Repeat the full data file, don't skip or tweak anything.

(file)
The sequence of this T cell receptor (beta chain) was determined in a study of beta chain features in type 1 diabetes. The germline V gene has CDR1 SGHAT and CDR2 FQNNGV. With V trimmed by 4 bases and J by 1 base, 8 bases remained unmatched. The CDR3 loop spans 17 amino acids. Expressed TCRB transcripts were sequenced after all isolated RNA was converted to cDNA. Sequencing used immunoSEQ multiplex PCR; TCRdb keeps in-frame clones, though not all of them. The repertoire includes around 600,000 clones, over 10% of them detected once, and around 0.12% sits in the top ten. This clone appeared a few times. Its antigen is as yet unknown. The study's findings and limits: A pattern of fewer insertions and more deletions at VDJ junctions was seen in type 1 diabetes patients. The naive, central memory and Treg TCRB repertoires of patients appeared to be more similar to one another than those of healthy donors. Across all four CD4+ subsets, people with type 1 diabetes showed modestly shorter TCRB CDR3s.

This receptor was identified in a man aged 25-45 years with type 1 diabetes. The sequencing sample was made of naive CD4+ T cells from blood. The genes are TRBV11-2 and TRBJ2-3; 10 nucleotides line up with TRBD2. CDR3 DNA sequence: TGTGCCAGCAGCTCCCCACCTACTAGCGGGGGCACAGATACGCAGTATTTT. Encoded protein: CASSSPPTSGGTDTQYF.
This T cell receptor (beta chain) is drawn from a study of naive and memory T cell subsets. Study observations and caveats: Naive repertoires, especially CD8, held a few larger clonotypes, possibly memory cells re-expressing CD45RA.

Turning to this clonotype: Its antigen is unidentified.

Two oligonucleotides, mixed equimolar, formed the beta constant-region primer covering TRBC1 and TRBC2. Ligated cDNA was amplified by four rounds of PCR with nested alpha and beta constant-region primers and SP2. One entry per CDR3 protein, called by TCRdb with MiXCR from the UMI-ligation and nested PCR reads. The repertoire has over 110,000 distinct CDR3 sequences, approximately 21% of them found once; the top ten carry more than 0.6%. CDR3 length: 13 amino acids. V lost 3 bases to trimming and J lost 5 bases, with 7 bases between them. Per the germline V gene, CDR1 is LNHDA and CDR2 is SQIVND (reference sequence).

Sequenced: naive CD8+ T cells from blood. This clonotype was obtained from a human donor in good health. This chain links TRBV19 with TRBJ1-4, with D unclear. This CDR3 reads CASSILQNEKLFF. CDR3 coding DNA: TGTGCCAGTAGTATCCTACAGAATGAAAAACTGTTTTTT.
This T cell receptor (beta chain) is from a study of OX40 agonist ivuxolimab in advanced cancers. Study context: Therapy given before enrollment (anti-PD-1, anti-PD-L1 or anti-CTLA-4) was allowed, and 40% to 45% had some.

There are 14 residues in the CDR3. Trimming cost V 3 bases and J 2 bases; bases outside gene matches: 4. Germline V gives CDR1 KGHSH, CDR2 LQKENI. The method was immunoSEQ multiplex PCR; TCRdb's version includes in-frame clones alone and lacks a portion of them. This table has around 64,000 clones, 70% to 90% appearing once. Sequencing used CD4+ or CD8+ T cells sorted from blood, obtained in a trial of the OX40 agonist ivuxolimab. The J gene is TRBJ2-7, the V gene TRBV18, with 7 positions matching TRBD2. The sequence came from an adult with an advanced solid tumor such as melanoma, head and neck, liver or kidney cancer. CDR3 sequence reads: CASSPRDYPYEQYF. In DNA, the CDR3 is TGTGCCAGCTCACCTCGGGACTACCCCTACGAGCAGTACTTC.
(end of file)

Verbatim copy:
The sequence of this T cell receptor (beta chain) was determined in a study of beta chain features in type 1 diabetes. The germline V gene has CDR1 SGHAT and CDR2 FQNNGV. With V trimmed by 4 bases and J by 1 base, 8 bases remained unmatched. The CDR3 loop spans 17 amino acids. Expressed TCRB transcripts were sequenced after all isolated RNA was converted to cDNA. Sequencing used immunoSEQ multiplex PCR; TCRdb keeps in-frame clones, though not all of them. The repertoire includes around 600,000 clones, over 10% of them detected once, and around 0.12% sits in the top ten. This clone appeared a few times. Its antigen is as yet unknown. The study's findings and limits: A pattern of fewer insertions and more deletions at VDJ junctions was seen in type 1 diabetes patients. The naive, central memory and Treg TCRB repertoires of patients appeared to be more similar to one another than those of healthy donors. Across all four CD4+ subsets, people with type 1 diabetes showed modestly shorter TCRB CDR3s.

This receptor was identified in a man aged 25-45 years with type 1 diabetes. The sequencing sample was made of naive CD4+ T cells from blood. The genes are TRBV11-2 and TRBJ2-3; 10 nucleotides line up with TRBD2. CDR3 DNA sequence: TGTGCCAGCAGCTCCCCACCTACTAGCGGGGGCACAGATACGCAGTATTTT. Encoded protein: CASSSPPTSGGTDTQYF.
This T cell receptor (beta chain) is drawn from a study of naive and memory T cell subsets. Study observations and caveats: Naive repertoires, especially CD8, held a few larger clonotypes, possibly memory cells re-expressing CD45RA.

Turning to this clonotype: Its antigen is unidentified.

Two oligonucleotides, mixed equimolar, formed the beta constant-region primer covering TRBC1 and TRBC2. Ligated cDNA was amplified by four rounds of PCR with nested alpha and beta constant-region primers and SP2. One entry per CDR3 protein, called by TCRdb with MiXCR from the UMI-ligation and nested PCR reads. The repertoire has over 110,000 distinct CDR3 sequences, approximately 21% of them found once; the top ten carry more than 0.6%. CDR3 length: 13 amino acids. V lost 3 bases to trimming and J lost 5 bases, with 7 bases between them. Per the germline V gene, CDR1 is LNHDA and CDR2 is SQIVND (reference sequence).

Sequenced: naive CD8+ T cells from blood. This clonotype was obtained from a human donor in good health. This chain links TRBV19 with TRBJ1-4, with D unclear. This CDR3 reads CASSILQNEKLFF. CDR3 coding DNA: TGTGCCAGTAGTATCCTACAGAATGAAAAACTGTTTTTT.
This T cell receptor (beta chain) is from a study of OX40 agonist ivuxolimab in advanced cancers. Study context: Therapy given before enrollment (anti-PD-1, anti-PD-L1 or anti-CTLA-4) was allowed, and 40% to 45% had some.

There are 14 residues in the CDR3. Trimming cost V 3 bases and J 2 bases; bases outside gene matches: 4. Germline V gives CDR1 KGHSH, CDR2 LQKENI. The method was immunoSEQ multiplex PCR; TCRdb's version includes in-frame clones alone and lacks a portion of them. This table has around 64,000 clones, 70% to 90% appearing once. Sequencing used CD4+ or CD8+ T cells sorted from blood, obtained in a trial of the OX40 agonist ivuxolimab. The J gene is TRBJ2-7, the V gene TRBV18, with 7 positions matching TRBD2. The sequence came from an adult with an advanced solid tumor such as melanoma, head and neck, liver or kidney cancer. CDR3 sequence reads: CASSPRDYPYEQYF. In DNA, the CDR3 is TGTGCCAGCTCACCTCGGGACTACCCCTACGAGCAGTACTTC.